updated 5/27/2004 9:59:20 AM ET 2004-05-27T13:59:20

The Western drought will probably spread this summer, government forecasters said Wednesday, and warmer than normal temperatures are expected in both the East and West.

The long-term forecast for June, July and August anticipates above normal temperatures for much of the West, the Southwest, the Rocky Mountain States, the southern Alaskan coast, the Southeast, Ohio Valley and the Northeast, the National Oceanic and Atmospheric Administration said.

Drier-than-average weather is forecast for the Pacific Northwest. That is likely to mean that Washington and parts of Oregon see drought develop during the summer, the agency said.

Douglas LeComte, drought specialist at the agency’s Climate Prediction Center, noted that recent rains have caused flooding in the Midwest and South, with rivers in 13 states either above flood stage or expected to rise above flood stage as of last Thursday.

Various parts of the eastern half of the nation have experienced intense flooding at this month.

Limited drought relief
Meteorologists expect drought improvement in the Upper Midwest and gradual drought relief in the Southeast. They called the outlook in these areas “prudently optimistic.”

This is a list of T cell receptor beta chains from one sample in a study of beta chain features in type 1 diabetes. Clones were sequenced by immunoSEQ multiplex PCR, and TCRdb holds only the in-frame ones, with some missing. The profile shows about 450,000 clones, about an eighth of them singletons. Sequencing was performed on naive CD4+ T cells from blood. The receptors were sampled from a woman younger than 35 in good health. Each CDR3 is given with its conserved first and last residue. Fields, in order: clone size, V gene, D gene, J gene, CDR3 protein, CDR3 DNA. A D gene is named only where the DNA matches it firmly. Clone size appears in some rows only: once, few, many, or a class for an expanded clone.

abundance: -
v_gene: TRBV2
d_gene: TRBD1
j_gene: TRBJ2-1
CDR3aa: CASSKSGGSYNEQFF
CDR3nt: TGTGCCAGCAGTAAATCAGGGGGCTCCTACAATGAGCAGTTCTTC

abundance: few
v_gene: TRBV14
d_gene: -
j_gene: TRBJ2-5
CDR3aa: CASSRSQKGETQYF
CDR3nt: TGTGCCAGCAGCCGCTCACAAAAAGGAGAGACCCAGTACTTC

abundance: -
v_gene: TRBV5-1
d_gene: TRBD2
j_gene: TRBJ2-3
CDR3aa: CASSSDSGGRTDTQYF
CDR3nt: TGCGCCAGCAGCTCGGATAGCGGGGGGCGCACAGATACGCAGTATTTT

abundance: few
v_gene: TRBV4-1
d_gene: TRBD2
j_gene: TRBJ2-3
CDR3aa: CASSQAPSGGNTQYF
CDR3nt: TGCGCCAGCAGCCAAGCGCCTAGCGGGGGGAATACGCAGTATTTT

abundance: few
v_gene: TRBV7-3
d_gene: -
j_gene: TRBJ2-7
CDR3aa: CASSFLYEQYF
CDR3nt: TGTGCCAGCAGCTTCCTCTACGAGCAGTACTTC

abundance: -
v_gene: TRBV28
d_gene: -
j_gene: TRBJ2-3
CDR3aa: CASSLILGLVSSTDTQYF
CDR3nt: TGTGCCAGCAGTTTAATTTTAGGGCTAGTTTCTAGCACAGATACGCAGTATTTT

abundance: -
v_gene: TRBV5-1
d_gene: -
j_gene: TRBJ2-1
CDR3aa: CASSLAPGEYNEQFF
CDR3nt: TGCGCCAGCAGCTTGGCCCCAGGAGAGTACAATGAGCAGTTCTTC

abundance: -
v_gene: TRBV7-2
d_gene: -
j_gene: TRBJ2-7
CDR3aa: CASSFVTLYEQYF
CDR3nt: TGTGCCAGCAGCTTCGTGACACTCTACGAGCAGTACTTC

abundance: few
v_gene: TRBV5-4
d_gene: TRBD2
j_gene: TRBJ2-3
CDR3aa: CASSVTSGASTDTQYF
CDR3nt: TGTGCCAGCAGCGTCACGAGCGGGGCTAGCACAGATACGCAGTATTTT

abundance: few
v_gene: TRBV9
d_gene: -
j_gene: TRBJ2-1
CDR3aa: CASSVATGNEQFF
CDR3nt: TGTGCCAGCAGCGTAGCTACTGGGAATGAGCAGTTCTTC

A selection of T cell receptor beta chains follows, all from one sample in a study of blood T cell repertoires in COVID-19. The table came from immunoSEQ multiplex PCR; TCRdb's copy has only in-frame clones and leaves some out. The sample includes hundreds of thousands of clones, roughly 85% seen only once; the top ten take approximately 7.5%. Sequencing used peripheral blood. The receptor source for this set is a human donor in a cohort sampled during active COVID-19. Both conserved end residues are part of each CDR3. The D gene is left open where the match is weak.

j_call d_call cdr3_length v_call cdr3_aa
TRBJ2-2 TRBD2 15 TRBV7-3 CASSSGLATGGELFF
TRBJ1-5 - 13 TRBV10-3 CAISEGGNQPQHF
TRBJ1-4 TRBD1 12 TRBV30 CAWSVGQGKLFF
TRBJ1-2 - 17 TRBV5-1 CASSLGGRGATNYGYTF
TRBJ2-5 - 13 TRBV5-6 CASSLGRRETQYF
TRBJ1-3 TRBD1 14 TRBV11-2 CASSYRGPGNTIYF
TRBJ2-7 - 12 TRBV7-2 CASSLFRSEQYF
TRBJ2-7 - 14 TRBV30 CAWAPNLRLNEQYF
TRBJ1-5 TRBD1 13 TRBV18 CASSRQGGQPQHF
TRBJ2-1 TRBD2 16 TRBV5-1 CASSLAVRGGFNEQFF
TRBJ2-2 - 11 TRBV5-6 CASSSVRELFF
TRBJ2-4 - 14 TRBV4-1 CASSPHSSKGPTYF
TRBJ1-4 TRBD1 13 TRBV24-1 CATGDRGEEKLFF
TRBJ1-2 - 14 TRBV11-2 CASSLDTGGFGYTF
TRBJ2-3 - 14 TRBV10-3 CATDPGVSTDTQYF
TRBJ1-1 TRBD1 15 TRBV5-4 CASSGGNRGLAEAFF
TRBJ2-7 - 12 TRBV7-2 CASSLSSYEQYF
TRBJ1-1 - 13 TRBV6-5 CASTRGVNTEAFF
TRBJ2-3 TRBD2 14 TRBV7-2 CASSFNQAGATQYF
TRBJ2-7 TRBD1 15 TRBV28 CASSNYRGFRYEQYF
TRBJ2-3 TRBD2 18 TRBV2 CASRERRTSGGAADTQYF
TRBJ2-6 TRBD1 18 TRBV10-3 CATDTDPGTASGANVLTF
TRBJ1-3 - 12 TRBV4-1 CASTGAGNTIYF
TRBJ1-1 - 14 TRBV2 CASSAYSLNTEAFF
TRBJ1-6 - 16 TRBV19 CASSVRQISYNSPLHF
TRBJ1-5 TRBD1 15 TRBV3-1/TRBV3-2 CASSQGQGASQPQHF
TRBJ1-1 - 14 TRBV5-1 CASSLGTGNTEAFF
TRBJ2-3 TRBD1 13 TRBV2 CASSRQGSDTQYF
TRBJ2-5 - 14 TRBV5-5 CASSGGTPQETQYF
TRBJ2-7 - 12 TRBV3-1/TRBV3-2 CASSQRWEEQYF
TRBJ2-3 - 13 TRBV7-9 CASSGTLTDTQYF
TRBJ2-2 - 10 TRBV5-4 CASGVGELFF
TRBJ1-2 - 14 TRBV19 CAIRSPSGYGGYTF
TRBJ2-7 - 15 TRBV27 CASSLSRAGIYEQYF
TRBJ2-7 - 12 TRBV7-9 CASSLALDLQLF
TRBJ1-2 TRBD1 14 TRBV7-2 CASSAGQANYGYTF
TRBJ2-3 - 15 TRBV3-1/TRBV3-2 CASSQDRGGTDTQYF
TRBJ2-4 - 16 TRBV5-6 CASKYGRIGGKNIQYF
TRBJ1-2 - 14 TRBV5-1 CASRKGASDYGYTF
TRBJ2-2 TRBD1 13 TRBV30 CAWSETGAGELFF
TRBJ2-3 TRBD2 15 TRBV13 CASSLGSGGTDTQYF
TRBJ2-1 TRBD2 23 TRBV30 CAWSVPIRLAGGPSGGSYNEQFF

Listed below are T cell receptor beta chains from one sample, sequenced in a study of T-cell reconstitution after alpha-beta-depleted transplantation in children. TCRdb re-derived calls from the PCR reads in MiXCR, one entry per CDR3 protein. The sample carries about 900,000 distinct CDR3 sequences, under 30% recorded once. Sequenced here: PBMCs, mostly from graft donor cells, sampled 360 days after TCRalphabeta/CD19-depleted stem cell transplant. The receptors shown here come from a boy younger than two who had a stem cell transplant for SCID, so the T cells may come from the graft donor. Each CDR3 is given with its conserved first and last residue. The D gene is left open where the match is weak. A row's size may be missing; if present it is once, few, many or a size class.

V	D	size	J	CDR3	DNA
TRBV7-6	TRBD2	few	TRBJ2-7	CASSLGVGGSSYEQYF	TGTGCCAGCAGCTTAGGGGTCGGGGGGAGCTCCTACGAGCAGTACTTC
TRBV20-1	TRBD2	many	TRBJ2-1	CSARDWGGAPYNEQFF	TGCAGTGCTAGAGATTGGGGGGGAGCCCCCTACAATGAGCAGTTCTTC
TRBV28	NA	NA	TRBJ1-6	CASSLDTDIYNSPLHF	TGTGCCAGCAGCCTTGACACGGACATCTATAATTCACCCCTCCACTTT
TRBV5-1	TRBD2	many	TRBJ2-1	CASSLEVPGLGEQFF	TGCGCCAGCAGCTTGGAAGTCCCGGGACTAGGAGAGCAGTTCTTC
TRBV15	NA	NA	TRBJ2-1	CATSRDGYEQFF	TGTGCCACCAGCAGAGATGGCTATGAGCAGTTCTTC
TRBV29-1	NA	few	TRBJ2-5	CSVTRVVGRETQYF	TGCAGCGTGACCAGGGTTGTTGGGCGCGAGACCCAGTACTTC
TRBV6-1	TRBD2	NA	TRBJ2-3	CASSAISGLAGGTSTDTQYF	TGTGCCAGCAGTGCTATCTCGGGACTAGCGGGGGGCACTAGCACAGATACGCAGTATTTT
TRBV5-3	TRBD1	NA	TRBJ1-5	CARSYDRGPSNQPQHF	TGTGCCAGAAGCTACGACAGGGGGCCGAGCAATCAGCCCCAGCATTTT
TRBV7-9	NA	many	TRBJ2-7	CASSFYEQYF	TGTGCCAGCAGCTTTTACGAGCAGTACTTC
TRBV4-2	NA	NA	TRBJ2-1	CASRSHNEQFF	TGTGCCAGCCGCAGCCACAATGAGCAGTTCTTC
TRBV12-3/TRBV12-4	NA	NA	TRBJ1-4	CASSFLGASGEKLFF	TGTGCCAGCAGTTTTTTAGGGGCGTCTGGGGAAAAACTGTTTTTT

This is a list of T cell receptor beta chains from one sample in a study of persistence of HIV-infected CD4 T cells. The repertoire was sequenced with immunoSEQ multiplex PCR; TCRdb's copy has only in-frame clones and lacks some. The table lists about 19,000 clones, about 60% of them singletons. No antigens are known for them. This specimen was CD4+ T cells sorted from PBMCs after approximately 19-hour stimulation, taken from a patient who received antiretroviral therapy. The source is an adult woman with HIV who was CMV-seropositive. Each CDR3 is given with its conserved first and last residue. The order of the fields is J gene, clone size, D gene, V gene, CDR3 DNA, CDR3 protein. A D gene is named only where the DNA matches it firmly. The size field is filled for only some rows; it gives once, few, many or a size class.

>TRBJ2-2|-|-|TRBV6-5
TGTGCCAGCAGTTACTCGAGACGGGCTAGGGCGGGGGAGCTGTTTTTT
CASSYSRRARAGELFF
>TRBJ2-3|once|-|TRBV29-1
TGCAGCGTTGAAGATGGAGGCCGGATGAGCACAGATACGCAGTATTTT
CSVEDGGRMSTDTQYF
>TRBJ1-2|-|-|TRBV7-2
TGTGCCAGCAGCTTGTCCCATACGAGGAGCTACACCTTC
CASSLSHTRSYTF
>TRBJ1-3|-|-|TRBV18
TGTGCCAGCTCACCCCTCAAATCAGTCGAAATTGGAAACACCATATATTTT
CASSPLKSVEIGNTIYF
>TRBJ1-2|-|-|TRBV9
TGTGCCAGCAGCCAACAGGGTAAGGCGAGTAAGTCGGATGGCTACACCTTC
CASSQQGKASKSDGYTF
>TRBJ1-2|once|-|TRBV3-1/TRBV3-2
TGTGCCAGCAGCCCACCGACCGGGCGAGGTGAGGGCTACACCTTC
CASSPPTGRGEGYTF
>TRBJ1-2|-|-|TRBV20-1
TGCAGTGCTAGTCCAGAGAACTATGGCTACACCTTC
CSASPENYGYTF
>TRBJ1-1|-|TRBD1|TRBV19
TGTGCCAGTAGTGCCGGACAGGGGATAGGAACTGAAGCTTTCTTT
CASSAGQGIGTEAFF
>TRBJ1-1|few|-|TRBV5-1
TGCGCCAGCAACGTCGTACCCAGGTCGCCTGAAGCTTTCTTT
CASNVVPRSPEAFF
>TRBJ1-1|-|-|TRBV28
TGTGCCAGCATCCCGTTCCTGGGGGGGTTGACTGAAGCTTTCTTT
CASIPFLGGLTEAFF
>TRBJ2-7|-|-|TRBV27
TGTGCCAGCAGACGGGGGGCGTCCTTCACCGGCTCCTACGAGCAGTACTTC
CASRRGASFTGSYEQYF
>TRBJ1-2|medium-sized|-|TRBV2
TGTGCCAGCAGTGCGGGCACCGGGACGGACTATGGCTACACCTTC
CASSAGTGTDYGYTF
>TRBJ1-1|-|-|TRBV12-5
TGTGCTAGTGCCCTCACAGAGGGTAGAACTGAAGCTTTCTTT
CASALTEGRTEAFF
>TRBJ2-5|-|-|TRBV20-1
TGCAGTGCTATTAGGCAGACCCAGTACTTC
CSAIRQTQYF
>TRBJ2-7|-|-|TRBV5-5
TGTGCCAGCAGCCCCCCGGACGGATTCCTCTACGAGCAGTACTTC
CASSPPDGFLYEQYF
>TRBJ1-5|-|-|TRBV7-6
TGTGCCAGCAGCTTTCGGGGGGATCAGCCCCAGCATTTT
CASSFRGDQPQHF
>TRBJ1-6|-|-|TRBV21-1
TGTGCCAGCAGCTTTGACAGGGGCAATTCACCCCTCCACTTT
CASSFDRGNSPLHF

Not so for the West.

“Meanwhile, long-term drought is affecting every western state and many areas in the High Plains states,” said LeComte. “Clearly the major concern, as we move into summer, is in the West.”

The forecasters are expecting continued drought through the summer.

In addition to the Northwest, the seasonal drought outlook says there is also a high potential for drought development in Oklahoma and North Texas where hot, dry weather already in progress is rapidly depleting topsoil moisture.

“For the fifth year in a row drought will be on the forefront of minds of many in the West again this summer,” said LeComte.

A seasonal outlook drought map is online at www.noaanews.noaa.gov/stories2004/s2233.htm.

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